From desert to dreams.

Cactus flourish as the sun bakes the rocky, harsh and impressive mountain desert landscape. The car wants to race down the seemingly endless hills as we make a significant dive from 1850 metres above sea level to the capital of the impressive la Hausteca, Cuidad Valles, situated at about 80 odd metres.

"The morning sun rises over one of the many La Hausteca mountain ranges."

Almost as if someone had flicked life support back on, we passed another peak and suddenly vibrant plant life beamed. Bright emerald lit up the mountainside and provided a striking contrast to the cloudless sky above.

La Hausteca, a geographical and cultural region found on the west coast of Mexico, spans a number of it’s 31 states. Ancient civilisations came and went throughout Mexico’s rich history, and it is believed the Haustec’s are what remain of the Mayan expansion north of El Tajin. Encouragingly, Indigenous communities can still be found in this area to date.
Adding to the rich heritage of this region, modern conflicting theorems exist, indicating that the Mayan calendar was in fact created not far from Cuidad Valles.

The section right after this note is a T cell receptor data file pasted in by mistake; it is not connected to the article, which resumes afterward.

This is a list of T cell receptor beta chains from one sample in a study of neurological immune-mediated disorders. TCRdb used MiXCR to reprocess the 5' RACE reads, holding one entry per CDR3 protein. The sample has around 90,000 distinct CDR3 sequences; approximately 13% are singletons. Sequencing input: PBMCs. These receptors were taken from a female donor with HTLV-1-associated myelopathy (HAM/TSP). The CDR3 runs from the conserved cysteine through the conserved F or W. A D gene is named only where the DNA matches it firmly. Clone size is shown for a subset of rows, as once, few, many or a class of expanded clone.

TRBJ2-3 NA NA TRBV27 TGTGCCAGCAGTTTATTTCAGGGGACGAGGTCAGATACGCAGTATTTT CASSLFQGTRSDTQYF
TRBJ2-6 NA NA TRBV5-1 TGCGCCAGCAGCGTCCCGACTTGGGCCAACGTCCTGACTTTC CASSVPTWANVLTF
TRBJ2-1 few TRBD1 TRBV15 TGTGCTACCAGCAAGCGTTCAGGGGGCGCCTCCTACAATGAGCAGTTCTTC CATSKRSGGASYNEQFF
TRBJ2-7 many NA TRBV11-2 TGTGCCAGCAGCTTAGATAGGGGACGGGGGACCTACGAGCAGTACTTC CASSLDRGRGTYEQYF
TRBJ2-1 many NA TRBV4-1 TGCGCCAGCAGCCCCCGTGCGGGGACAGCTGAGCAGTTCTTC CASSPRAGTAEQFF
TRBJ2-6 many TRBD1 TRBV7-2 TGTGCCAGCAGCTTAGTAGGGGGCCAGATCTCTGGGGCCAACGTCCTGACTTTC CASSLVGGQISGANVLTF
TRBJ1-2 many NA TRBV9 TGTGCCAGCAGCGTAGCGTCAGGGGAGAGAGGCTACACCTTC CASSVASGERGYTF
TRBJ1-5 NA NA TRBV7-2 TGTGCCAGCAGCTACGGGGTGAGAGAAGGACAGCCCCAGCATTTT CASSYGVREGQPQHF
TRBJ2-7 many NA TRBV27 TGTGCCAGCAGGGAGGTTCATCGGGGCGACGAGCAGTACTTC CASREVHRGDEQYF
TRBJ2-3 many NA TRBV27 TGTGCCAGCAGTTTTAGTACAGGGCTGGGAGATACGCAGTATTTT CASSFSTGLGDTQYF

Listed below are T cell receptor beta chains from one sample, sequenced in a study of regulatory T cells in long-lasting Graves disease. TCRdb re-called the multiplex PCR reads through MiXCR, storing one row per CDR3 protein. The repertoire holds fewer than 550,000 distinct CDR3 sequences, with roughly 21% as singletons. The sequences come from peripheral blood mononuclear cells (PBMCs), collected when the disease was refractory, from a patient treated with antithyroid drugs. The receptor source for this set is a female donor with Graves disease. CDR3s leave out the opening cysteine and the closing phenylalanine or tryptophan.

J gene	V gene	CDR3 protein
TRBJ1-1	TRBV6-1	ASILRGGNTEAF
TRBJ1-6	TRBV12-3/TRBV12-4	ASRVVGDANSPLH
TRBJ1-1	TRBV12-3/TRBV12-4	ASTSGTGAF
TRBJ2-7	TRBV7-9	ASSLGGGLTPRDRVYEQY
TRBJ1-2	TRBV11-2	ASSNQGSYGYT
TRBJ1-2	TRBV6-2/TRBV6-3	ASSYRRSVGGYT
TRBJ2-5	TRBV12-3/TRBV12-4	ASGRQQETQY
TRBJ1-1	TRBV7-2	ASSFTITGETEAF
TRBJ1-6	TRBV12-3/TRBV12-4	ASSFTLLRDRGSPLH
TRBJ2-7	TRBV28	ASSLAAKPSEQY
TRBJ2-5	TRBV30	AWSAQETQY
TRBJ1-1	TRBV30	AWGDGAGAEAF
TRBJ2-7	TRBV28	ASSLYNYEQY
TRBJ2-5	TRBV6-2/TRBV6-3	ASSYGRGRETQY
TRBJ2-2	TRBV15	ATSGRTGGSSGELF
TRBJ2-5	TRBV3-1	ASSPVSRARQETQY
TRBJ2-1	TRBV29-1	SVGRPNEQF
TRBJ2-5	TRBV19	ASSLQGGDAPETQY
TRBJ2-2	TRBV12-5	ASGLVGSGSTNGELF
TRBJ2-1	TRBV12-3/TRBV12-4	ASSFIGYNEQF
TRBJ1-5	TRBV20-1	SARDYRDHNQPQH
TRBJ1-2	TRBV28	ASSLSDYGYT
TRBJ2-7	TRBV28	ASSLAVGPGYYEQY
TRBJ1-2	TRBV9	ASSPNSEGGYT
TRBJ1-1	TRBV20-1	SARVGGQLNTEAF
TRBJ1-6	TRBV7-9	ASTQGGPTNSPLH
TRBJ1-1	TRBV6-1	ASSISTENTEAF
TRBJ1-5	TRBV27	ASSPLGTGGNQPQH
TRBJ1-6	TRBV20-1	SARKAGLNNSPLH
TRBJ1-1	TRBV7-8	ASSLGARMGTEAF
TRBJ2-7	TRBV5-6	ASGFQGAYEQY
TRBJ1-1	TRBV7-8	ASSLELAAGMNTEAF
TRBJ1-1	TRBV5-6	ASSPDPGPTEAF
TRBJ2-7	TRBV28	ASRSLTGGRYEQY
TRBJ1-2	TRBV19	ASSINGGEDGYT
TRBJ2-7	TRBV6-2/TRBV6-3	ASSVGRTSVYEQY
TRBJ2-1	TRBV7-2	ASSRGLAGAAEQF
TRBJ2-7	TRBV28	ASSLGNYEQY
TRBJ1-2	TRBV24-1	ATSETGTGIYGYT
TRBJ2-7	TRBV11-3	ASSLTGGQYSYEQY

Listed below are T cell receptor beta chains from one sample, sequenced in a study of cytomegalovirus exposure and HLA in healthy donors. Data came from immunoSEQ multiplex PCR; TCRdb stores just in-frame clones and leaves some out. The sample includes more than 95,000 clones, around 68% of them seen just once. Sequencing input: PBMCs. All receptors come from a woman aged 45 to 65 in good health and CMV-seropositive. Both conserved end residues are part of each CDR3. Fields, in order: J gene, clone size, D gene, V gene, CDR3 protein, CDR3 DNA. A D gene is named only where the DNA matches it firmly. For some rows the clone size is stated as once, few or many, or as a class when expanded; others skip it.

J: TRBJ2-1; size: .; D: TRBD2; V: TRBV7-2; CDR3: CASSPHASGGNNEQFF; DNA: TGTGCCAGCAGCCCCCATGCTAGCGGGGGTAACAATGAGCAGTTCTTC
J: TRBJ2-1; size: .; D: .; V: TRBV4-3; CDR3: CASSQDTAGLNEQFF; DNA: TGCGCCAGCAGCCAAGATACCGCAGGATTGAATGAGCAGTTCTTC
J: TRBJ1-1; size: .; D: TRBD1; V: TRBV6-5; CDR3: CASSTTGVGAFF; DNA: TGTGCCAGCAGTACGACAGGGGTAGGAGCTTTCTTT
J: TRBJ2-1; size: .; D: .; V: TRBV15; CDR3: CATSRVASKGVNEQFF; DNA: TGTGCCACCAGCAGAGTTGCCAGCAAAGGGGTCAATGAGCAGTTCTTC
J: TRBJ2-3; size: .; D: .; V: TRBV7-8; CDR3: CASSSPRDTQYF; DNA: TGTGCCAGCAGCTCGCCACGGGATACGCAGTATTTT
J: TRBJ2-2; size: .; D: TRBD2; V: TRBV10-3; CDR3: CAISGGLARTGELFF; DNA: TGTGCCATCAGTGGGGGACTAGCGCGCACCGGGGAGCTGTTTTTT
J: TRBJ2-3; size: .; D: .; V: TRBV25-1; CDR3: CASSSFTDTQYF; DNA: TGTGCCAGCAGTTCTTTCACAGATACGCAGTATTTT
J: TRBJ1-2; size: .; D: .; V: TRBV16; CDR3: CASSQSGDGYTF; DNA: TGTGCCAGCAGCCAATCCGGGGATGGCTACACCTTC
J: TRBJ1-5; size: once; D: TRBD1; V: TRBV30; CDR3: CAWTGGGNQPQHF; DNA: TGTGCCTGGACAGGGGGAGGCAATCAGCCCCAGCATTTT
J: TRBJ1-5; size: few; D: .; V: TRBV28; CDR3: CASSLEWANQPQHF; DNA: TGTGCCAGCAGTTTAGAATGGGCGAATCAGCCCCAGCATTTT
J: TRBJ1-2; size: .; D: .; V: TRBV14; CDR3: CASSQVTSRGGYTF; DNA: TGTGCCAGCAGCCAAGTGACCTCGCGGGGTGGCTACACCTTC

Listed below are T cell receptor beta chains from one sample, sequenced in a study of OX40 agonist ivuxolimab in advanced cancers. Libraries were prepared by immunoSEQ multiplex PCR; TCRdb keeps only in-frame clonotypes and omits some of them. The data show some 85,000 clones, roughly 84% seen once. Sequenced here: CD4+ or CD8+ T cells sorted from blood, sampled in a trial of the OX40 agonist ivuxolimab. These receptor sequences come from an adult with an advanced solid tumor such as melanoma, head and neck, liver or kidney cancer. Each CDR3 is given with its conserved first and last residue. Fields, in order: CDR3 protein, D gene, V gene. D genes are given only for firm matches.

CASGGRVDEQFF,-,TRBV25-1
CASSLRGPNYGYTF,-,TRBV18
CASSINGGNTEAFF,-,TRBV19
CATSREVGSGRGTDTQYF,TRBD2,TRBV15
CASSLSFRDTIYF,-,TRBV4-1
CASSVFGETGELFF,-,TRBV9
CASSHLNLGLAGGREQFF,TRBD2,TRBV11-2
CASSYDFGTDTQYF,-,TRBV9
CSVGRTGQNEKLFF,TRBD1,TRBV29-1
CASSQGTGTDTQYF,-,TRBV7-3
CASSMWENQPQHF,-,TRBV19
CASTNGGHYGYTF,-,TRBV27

"The afternoon sun breaks through the dense canopy of the La Hausteca rainforest."

As the bitumen snakes beside an imposing mountain range that traces the sky all the way to the horizon, I am captivated by the towering limestone faces that punctuate the dense tropical rainforest that runs uninterrupted to the side of the road we are travelling on. Some parts of these forests are virgin or semi-virgin and the hot and humid climate provides vital habitat for a range of animals including parrots, macaws, spider monkeys, owls, eagles, toucans, raccoons and jaguars.

The canopy of the forest tries hard to mask what is hiding beneath, but heavy flowing turquoise-blue rivers that host countless towering waterfalls draw world reverence. Deep pits that could swallow a New York skyscraper whole, litter the mountainous forest.

It’s time to get busy living. Time for the adventure to begin.

- Ryan